I managed to find a video someone taped and posted on YouTube, and since people are coming here for the lyrics, I figured I might just as well post the video here for my regular readers, who haven't heard of the Ringling 5 and were wondering what the song sounded like. 

So if you're brave, crazy, or Norwegian, or know someone who is, or if you simply enjoy a good laugh, here's the video.

If you already know the song and were looking for the lyrics, they're on my earlier blog.

For those who were looking for other lyrics, perhaps you could leave me a comment and I'll get to them whenever possible. I'll bet somebody's going to ask for Sheep Dog Rap. We'll see.

Monday, April 6, 2009

Who Was That Masked Man?

Tighe just got here, and all my plans, except for some of the food preparation, have already gone by the wayside. He's had the phone to his ear since he arrived. It seems his boss started to panic almost as soon as he left town, picturing what would happen if he didn't come back. It was, of course, a consideration. 

Now there's an offer on the table that will most probably send Tighe back in the other direction in another day or two. Since there's another storm coming through the Rockies on Thursday, he figures he should leave Wednesday morning if he's going to go. There go our trips to visit the parks. No Cheyenne. No Budweiser tour. No museums, or Denver mint. No Easter Sunday together. (I know, my list grew during the night.)

Oh, well, such is life. And at least he'll be here for John's birthday tomorrow. Maybe we'll celebrate by going with John to buy his first ever "Cheap-o Senior Citizen's Fishing License" that he'll finally be old enough to buy. That would be an exciting way to spend part of the day. It's what John wants, anyway, and it will be his birthday. 

I'm trying to be philosophical about it. Yes, he's leaving and I'll miss him, but at least we'll have the phone back.

Sunday, April 5, 2009

It's Good to be Mama

When I got up this morning, just knowing that our son Tighe was in the house filled me with energy and joy. What a great day this has been. I seem to have morphed into Mama mode. I want to take him everywhere, show him everything. I'm really pleased that he's seen so many deer and elk, and seems so fascinated with the area.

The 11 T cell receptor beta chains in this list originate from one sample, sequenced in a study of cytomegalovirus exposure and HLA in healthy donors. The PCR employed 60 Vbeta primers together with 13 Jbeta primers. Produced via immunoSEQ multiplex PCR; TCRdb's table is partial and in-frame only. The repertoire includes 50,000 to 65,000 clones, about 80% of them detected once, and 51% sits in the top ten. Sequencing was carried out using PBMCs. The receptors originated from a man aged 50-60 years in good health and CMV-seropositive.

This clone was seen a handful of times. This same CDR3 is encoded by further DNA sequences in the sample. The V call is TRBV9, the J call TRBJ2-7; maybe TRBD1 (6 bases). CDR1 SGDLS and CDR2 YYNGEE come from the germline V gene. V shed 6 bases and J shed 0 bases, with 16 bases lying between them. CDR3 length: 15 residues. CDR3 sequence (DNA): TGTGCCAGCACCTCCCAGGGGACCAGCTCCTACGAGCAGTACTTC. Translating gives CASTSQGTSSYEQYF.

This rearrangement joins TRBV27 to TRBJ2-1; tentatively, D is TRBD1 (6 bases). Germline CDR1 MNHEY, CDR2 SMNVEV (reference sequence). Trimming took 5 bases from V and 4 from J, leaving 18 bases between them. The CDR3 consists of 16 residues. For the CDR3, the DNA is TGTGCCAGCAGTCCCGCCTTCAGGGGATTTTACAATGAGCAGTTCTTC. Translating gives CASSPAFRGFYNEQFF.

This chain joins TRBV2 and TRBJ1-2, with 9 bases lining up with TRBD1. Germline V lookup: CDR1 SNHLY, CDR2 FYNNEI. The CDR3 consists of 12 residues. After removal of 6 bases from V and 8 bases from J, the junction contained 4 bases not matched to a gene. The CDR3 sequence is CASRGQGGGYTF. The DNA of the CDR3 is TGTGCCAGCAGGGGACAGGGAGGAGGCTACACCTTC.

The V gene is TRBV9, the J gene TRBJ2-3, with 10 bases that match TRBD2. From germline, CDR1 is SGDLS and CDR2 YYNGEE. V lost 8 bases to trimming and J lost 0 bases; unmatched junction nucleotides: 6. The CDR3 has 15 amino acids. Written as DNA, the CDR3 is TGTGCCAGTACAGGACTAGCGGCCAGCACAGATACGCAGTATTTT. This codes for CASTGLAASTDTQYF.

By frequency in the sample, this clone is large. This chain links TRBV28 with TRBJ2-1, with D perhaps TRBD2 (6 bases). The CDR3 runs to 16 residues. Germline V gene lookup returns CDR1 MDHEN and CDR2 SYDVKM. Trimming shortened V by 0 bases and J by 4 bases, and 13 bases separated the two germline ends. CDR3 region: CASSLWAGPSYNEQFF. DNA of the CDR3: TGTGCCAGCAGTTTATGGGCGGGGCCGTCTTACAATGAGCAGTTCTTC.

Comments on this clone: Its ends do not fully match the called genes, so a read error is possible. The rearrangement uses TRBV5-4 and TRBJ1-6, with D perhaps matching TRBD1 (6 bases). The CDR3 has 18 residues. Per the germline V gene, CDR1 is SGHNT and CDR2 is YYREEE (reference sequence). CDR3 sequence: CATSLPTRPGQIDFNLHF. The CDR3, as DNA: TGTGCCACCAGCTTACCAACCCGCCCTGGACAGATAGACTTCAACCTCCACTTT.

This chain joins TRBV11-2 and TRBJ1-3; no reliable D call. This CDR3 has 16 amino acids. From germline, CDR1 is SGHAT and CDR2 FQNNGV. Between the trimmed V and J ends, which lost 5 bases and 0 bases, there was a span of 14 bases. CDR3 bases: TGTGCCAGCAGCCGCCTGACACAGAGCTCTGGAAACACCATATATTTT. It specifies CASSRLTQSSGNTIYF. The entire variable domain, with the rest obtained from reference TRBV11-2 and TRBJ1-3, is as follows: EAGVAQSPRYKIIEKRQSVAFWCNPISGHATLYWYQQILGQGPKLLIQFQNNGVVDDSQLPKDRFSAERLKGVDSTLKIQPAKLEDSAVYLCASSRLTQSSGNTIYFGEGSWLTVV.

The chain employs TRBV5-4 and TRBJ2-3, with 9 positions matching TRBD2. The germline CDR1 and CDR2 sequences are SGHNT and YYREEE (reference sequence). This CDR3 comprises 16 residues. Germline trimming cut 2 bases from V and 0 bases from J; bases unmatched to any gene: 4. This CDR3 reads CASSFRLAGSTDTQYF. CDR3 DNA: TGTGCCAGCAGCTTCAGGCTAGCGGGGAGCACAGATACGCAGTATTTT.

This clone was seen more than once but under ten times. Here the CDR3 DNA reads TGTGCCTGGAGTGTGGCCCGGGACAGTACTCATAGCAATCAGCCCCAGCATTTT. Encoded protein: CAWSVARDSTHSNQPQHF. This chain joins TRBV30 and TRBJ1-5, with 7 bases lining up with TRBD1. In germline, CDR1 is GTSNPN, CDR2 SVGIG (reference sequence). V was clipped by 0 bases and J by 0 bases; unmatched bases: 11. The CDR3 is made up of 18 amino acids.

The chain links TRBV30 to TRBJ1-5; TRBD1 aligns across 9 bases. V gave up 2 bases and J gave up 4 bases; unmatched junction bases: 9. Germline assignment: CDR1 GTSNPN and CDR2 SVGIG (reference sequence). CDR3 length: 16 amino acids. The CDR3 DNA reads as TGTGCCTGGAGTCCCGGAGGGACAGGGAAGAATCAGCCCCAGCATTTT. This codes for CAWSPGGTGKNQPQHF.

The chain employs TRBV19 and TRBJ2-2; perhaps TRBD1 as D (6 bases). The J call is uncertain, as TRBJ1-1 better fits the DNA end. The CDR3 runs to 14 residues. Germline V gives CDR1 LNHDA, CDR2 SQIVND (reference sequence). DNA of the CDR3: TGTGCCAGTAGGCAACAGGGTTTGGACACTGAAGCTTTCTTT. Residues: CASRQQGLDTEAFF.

There's so much to see here. First, I think we need to go to Rocky Mountain National Park and Estes Park. Naturally, we'll have to spend some time walking through Benson Sculpture Park. He's seen it from the road, but the snow was coming down pretty hard, and it's a lot of walking to do it right. We'll want to do it right. We'll need to show him Pinewood Lake, too. 

Baseball season is almost upon us. He's never been to Coors Stadium, or seen a Rockies Game live. We'll have to do that. Let's see. There's the Lone Tree Museum, Celestial Seasonings Tour. And then, of course, he has to be shown where the buffalo herds are, closer to the Wyoming border. As long as we're heading in that direction, it only makes sense to visit Cheyenne. Their historic tour is great.

I think I'll just keep him for awhile... as long as we don't discuss politics.

Saturday, April 4, 2009

Honey, I'm Home!

Actually, we're all home. John is glad not to be driving me back and forth to the conference anymore. It wasn't really a problem, except that the snow got surprisingly deep. It was such a mild Winter. Then suddenly I started praying for snow, and my prayers were answered in triplicate. Hallelujah! My conference is over now, and Tighe arrived safely, too.